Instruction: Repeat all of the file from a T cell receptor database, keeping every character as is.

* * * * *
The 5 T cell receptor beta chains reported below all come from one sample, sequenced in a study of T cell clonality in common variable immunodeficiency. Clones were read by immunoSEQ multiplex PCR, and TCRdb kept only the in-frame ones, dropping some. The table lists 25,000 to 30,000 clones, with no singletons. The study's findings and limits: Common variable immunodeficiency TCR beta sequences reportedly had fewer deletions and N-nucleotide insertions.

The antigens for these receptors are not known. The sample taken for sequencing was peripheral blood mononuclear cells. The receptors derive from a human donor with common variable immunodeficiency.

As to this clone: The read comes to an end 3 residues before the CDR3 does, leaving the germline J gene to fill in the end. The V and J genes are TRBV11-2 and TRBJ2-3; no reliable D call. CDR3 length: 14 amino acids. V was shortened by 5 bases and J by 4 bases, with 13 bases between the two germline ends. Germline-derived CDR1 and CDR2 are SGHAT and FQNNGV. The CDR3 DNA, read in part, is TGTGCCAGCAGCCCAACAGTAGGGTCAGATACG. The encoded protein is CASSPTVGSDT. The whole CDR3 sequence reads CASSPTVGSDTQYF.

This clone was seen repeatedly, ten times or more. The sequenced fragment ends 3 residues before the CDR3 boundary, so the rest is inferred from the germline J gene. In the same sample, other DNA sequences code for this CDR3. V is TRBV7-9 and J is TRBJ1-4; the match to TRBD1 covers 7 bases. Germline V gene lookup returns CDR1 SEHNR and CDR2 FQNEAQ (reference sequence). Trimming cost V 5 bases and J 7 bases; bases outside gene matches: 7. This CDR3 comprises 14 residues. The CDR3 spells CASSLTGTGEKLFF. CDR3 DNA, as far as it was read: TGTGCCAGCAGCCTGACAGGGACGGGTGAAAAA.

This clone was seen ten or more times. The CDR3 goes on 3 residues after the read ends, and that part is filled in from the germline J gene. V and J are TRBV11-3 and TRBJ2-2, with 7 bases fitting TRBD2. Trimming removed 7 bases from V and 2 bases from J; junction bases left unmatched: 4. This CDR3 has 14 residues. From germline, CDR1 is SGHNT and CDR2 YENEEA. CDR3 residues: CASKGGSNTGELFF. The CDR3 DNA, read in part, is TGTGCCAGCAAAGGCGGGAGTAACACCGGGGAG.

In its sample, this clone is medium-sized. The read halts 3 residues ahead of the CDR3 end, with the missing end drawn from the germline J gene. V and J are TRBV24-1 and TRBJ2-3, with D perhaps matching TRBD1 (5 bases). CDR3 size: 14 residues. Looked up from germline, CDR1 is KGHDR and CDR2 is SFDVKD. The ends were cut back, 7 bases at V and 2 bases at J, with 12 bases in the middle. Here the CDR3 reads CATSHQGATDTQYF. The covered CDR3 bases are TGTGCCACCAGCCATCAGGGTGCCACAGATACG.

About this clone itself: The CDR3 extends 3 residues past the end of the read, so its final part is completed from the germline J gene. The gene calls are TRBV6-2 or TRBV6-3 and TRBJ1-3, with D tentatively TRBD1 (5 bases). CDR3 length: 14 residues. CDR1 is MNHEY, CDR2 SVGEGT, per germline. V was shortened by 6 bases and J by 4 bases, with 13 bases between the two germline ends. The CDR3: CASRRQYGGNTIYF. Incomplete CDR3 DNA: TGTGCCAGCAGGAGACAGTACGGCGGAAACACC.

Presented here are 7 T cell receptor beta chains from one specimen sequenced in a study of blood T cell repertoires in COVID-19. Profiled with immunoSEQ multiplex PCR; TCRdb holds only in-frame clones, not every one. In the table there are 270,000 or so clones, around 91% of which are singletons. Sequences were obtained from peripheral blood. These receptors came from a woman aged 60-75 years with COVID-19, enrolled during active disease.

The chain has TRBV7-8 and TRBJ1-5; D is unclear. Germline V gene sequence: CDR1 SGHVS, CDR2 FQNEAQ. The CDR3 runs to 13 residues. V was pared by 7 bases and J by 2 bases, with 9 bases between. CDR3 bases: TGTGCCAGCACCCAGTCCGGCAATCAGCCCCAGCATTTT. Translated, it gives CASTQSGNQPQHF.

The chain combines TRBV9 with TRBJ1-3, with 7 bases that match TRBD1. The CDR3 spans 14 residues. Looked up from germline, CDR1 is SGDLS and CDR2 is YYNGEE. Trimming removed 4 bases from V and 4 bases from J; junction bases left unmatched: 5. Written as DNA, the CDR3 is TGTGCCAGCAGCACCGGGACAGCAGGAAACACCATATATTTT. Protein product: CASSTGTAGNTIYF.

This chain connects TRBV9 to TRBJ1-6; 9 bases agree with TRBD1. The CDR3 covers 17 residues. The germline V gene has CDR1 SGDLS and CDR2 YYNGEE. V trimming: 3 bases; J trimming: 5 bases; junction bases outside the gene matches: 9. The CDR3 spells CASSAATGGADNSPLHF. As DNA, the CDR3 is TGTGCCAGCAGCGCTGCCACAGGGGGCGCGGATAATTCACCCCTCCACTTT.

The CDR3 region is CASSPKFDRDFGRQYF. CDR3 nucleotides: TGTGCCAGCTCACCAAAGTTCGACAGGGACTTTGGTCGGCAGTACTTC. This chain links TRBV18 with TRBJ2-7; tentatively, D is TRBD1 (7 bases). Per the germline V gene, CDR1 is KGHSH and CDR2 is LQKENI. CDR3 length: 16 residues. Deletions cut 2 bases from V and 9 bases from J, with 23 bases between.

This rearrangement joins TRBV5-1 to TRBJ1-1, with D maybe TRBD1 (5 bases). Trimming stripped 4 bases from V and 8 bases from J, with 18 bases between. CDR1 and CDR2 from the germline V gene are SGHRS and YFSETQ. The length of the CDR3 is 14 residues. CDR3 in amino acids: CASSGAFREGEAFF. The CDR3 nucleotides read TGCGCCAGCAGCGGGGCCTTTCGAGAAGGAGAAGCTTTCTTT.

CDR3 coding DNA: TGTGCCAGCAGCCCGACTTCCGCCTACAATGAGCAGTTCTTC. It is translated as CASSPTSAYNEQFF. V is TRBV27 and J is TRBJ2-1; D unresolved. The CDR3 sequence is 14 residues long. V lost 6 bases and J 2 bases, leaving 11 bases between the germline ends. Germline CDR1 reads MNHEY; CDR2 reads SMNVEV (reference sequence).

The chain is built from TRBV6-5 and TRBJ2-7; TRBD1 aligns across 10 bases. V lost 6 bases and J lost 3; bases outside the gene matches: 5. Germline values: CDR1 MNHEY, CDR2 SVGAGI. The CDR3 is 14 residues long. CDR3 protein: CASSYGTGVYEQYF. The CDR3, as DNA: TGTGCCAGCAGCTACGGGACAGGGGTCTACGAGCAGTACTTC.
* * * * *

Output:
The 5 T cell receptor beta chains reported below all come from one sample, sequenced in a study of T cell clonality in common variable immunodeficiency. Clones were read by immunoSEQ multiplex PCR, and TCRdb kept only the in-frame ones, dropping some. The table lists 25,000 to 30,000 clones, with no singletons. The study's findings and limits: Common variable immunodeficiency TCR beta sequences reportedly had fewer deletions and N-nucleotide insertions.

The antigens for these receptors are not known. The sample taken for sequencing was peripheral blood mononuclear cells. The receptors derive from a human donor with common variable immunodeficiency.

As to this clone: The read comes to an end 3 residues before the CDR3 does, leaving the germline J gene to fill in the end. The V and J genes are TRBV11-2 and TRBJ2-3; no reliable D call. CDR3 length: 14 amino acids. V was shortened by 5 bases and J by 4 bases, with 13 bases between the two germline ends. Germline-derived CDR1 and CDR2 are SGHAT and FQNNGV. The CDR3 DNA, read in part, is TGTGCCAGCAGCCCAACAGTAGGGTCAGATACG. The encoded protein is CASSPTVGSDT. The whole CDR3 sequence reads CASSPTVGSDTQYF.

This clone was seen repeatedly, ten times or more. The sequenced fragment ends 3 residues before the CDR3 boundary, so the rest is inferred from the germline J gene. In the same sample, other DNA sequences code for this CDR3. V is TRBV7-9 and J is TRBJ1-4; the match to TRBD1 covers 7 bases. Germline V gene lookup returns CDR1 SEHNR and CDR2 FQNEAQ (reference sequence). Trimming cost V 5 bases and J 7 bases; bases outside gene matches: 7. This CDR3 comprises 14 residues. The CDR3 spells CASSLTGTGEKLFF. CDR3 DNA, as far as it was read: TGTGCCAGCAGCCTGACAGGGACGGGTGAAAAA.

This clone was seen ten or more times. The CDR3 goes on 3 residues after the read ends, and that part is filled in from the germline J gene. V and J are TRBV11-3 and TRBJ2-2, with 7 bases fitting TRBD2. Trimming removed 7 bases from V and 2 bases from J; junction bases left unmatched: 4. This CDR3 has 14 residues. From germline, CDR1 is SGHNT and CDR2 YENEEA. CDR3 residues: CASKGGSNTGELFF. The CDR3 DNA, read in part, is TGTGCCAGCAAAGGCGGGAGTAACACCGGGGAG.

In its sample, this clone is medium-sized. The read halts 3 residues ahead of the CDR3 end, with the missing end drawn from the germline J gene. V and J are TRBV24-1 and TRBJ2-3, with D perhaps matching TRBD1 (5 bases). CDR3 size: 14 residues. Looked up from germline, CDR1 is KGHDR and CDR2 is SFDVKD. The ends were cut back, 7 bases at V and 2 bases at J, with 12 bases in the middle. Here the CDR3 reads CATSHQGATDTQYF. The covered CDR3 bases are TGTGCCACCAGCCATCAGGGTGCCACAGATACG.

About this clone itself: The CDR3 extends 3 residues past the end of the read, so its final part is completed from the germline J gene. The gene calls are TRBV6-2 or TRBV6-3 and TRBJ1-3, with D tentatively TRBD1 (5 bases). CDR3 length: 14 residues. CDR1 is MNHEY, CDR2 SVGEGT, per germline. V was shortened by 6 bases and J by 4 bases, with 13 bases between the two germline ends. The CDR3: CASRRQYGGNTIYF. Incomplete CDR3 DNA: TGTGCCAGCAGGAGACAGTACGGCGGAAACACC.

Presented here are 7 T cell receptor beta chains from one specimen sequenced in a study of blood T cell repertoires in COVID-19. Profiled with immunoSEQ multiplex PCR; TCRdb holds only in-frame clones, not every one. In the table there are 270,000 or so clones, around 91% of which are singletons. Sequences were obtained from peripheral blood. These receptors came from a woman aged 60-75 years with COVID-19, enrolled during active disease.

The chain has TRBV7-8 and TRBJ1-5; D is unclear. Germline V gene sequence: CDR1 SGHVS, CDR2 FQNEAQ. The CDR3 runs to 13 residues. V was pared by 7 bases and J by 2 bases, with 9 bases between. CDR3 bases: TGTGCCAGCACCCAGTCCGGCAATCAGCCCCAGCATTTT. Translated, it gives CASTQSGNQPQHF.

The chain combines TRBV9 with TRBJ1-3, with 7 bases that match TRBD1. The CDR3 spans 14 residues. Looked up from germline, CDR1 is SGDLS and CDR2 is YYNGEE. Trimming removed 4 bases from V and 4 bases from J; junction bases left unmatched: 5. Written as DNA, the CDR3 is TGTGCCAGCAGCACCGGGACAGCAGGAAACACCATATATTTT. Protein product: CASSTGTAGNTIYF.

This chain connects TRBV9 to TRBJ1-6; 9 bases agree with TRBD1. The CDR3 covers 17 residues. The germline V gene has CDR1 SGDLS and CDR2 YYNGEE. V trimming: 3 bases; J trimming: 5 bases; junction bases outside the gene matches: 9. The CDR3 spells CASSAATGGADNSPLHF. As DNA, the CDR3 is TGTGCCAGCAGCGCTGCCACAGGGGGCGCGGATAATTCACCCCTCCACTTT.

The CDR3 region is CASSPKFDRDFGRQYF. CDR3 nucleotides: TGTGCCAGCTCACCAAAGTTCGACAGGGACTTTGGTCGGCAGTACTTC. This chain links TRBV18 with TRBJ2-7; tentatively, D is TRBD1 (7 bases). Per the germline V gene, CDR1 is KGHSH and CDR2 is LQKENI. CDR3 length: 16 residues. Deletions cut 2 bases from V and 9 bases from J, with 23 bases between.

This rearrangement joins TRBV5-1 to TRBJ1-1, with D maybe TRBD1 (5 bases). Trimming stripped 4 bases from V and 8 bases from J, with 18 bases between. CDR1 and CDR2 from the germline V gene are SGHRS and YFSETQ. The length of the CDR3 is 14 residues. CDR3 in amino acids: CASSGAFREGEAFF. The CDR3 nucleotides read TGCGCCAGCAGCGGGGCCTTTCGAGAAGGAGAAGCTTTCTTT.

CDR3 coding DNA: TGTGCCAGCAGCCCGACTTCCGCCTACAATGAGCAGTTCTTC. It is translated as CASSPTSAYNEQFF. V is TRBV27 and J is TRBJ2-1; D unresolved. The CDR3 sequence is 14 residues long. V lost 6 bases and J 2 bases, leaving 11 bases between the germline ends. Germline CDR1 reads MNHEY; CDR2 reads SMNVEV (reference sequence).

The chain is built from TRBV6-5 and TRBJ2-7; TRBD1 aligns across 10 bases. V lost 6 bases and J lost 3; bases outside the gene matches: 5. Germline values: CDR1 MNHEY, CDR2 SVGAGI. The CDR3 is 14 residues long. CDR3 protein: CASSYGTGVYEQYF. The CDR3, as DNA: TGTGCCAGCAGCTACGGGACAGGGGTCTACGAGCAGTACTTC.